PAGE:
First up, though, is Encore, and co-founder Dan Cooney is taking a month’s leave from the Broadway production of “Mamma Mia” (he plays Bill Austin) to direct “Les Miserables.”


    ”Les Miserables”

    • Who: Encore Musical Theatre Company
    • What: The classic hit musical - inspired by Victor Hugo’s sweeping novel about early 19th century France - about a man, Jean Valjean, who seeks redemption after serving 19 years in prison for stealing a loaf of bread for his starving sister’s child. He breaks parole, but police inspector Javert works relentlessly to track him down.
    • Where: Encore Theatre, 3126 Broad St. in Dexter.
    • When: Thursday at 7 p.m.; Friday at 8 p.m.; Saturday at 3 and 8 p.m.; and Sunday at 3 p.m., July 11-August 18. (The first performance, on July 11, is a preview, with opening night slated for July 12.)
    • How much: $26-$32, with student and senior discounts available. 734-268-6200 and www.theencoretheatre.org.
    “When we were first opening that space, (‘Les Miserables’ was) dancing around in my mind because I have so much history with the show,” said Cooney. “I was 21 when I was part of the first national tour, and then later, I joined the Broadway company, and I’ll be auditioning soon for the revival, to play Valjean. It just continues on and on, and I absolutely love the show. So when we were building Encore, with this idea of presenting Broadway shows unplugged, I kept thinking, ‘When “Les Mis” becomes available, we’ve got to find a way to do it.’”

    The Tony Award-winning show—inspired by Victor Hugo’s epic novel of the same name, with music by Claude-Michel Schonberg, French lyrics by Alain Boublil and Jean-Marc Natel, and an English libretto by Herbert Kretzmer—began life as a 1980 French language concept album.

    Three years after its short-lived premiere in Paris, the album caught the ear of British producer Cameron Mackintosh, who worked with the Royal Shakespeare Company to put together a team that would adapt the material into a stage musical for British audiences. The curtain first rose on “Les Mis” in England in 1985.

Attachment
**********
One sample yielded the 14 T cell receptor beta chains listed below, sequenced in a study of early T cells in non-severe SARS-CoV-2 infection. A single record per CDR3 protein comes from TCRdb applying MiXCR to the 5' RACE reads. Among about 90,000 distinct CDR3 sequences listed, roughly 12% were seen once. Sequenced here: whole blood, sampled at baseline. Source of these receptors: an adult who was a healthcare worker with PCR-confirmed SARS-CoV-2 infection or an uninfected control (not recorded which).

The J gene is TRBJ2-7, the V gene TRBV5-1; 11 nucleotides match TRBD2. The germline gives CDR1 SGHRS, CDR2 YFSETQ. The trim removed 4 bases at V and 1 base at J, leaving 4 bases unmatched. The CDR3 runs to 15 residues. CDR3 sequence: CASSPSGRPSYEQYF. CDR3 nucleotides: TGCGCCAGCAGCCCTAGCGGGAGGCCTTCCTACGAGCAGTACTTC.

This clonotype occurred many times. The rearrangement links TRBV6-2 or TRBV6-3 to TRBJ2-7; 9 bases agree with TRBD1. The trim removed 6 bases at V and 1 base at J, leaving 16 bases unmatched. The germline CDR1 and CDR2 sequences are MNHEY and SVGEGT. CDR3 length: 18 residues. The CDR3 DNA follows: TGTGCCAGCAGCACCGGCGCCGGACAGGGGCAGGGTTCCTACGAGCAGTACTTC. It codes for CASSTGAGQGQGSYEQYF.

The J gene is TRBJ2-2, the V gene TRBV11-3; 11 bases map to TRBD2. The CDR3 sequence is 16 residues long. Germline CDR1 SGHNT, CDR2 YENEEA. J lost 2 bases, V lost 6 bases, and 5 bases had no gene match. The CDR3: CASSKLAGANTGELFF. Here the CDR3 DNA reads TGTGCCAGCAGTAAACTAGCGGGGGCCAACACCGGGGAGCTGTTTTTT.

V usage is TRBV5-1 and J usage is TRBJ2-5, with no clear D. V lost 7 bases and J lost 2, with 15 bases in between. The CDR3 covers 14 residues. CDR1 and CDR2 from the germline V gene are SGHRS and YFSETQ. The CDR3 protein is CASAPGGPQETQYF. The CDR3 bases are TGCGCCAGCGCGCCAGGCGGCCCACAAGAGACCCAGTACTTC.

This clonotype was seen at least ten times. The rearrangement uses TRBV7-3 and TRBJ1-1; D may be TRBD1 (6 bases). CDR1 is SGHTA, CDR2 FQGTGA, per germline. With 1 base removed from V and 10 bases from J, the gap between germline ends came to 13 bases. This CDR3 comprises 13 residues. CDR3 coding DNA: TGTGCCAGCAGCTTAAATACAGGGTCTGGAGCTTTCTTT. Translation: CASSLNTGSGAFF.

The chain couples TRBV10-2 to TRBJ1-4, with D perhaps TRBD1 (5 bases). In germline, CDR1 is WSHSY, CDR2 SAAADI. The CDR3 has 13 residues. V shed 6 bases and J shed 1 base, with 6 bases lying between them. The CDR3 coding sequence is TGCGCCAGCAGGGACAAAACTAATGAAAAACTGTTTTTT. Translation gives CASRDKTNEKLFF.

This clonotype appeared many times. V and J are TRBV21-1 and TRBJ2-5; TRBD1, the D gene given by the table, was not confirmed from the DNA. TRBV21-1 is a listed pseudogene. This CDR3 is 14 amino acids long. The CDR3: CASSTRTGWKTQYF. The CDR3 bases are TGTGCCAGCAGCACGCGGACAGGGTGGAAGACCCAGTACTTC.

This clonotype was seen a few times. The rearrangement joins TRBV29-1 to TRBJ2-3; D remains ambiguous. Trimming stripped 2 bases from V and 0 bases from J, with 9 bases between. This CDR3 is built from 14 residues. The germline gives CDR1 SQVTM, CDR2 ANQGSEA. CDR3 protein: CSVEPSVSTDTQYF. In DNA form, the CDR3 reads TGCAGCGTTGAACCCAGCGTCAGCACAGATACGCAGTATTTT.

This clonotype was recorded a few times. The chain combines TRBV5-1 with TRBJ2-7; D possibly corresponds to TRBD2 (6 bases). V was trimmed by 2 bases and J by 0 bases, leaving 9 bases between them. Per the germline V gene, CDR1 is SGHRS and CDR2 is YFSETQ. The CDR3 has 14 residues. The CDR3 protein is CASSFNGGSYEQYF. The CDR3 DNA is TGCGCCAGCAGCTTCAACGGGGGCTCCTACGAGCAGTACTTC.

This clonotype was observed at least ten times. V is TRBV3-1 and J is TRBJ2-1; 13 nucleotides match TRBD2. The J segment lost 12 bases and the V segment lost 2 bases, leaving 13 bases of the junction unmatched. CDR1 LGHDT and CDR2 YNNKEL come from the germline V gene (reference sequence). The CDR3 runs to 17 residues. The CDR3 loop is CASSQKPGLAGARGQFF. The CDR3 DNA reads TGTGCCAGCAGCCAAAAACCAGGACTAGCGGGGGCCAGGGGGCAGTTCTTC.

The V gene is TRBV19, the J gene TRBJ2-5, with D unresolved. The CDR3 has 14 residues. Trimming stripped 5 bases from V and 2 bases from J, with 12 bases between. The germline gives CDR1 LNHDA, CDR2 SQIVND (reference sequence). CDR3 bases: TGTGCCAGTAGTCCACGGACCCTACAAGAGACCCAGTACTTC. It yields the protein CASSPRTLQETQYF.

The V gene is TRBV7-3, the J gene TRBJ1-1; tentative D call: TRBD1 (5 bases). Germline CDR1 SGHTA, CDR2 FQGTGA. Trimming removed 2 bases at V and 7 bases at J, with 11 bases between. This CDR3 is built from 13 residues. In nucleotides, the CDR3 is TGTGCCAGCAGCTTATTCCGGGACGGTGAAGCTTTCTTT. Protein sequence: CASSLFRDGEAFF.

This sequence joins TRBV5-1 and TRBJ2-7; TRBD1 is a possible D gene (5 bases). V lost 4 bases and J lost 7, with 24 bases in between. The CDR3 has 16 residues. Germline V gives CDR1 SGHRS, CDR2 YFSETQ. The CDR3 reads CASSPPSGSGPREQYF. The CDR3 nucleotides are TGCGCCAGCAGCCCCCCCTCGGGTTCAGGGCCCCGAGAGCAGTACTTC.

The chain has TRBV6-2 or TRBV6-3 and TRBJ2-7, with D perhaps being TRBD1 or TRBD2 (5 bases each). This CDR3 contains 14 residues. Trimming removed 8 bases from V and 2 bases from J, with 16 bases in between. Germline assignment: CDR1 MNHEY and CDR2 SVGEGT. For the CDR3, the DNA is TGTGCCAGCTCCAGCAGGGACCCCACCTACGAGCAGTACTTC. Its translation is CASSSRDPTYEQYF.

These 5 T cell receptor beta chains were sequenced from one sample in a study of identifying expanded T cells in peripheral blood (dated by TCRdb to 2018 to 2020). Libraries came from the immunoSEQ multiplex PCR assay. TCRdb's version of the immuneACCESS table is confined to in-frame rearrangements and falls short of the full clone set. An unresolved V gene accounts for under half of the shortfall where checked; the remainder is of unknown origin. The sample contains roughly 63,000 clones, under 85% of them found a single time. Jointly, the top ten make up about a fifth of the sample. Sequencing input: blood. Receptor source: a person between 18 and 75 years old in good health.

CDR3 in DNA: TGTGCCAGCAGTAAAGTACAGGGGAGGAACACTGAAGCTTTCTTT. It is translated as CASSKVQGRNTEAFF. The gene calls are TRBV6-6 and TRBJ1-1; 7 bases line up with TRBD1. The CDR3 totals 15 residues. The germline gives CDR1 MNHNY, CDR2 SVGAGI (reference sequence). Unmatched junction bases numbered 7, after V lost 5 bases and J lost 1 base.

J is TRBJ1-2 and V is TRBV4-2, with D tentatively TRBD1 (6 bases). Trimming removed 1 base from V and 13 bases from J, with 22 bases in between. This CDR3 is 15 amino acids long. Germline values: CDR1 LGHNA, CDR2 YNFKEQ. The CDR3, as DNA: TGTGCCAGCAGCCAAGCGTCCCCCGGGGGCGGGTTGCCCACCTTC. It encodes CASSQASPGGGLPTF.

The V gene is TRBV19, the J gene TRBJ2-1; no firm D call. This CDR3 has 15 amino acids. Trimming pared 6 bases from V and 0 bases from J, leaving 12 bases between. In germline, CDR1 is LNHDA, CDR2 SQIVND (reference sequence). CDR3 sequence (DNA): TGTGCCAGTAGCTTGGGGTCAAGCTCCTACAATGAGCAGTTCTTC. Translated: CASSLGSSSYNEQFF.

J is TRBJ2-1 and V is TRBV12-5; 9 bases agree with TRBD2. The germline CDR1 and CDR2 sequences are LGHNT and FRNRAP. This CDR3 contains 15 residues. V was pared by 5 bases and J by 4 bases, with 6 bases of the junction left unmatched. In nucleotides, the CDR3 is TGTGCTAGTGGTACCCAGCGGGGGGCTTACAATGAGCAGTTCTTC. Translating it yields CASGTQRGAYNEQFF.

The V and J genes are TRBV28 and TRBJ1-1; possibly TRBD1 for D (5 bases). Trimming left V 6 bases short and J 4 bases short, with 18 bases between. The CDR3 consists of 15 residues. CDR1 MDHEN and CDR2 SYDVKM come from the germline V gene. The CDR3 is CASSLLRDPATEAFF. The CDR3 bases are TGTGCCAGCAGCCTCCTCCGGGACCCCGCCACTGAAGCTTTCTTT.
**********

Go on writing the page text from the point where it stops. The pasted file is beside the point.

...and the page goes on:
The story, set in early 19th century France, focuses primarily on Jean Valjean, who’s violates his parole after serving 19 years in prison for stealing bread for his starving sister’s daughter. Police inspector Javert tracks Valjean relentlessly, while Valjean struggles to make a new life for himself, getting swept up in a political revolt in the process.

    The Broadway production of “Les Mis” became one of the longest-running shows in history (running for 16 years), though on paper, one might not have guessed that the show would strike a chord with so many people.

    “I think part of its appeal is the central message of, ‘I just want to be the best I can be while here in this form,’” said Cooney. “And the fight against all that the world exposes us to while still trying to be a good, kind person. … Valjean’s journey speaks to that.”

    With a three hours-plus running time, generally, “Les Mis” presents theater artists with a ton of material to prepare, and it presents a director, specifically, with a lot of choices - especially when trying to contain this epic, big show into a small blackbox space.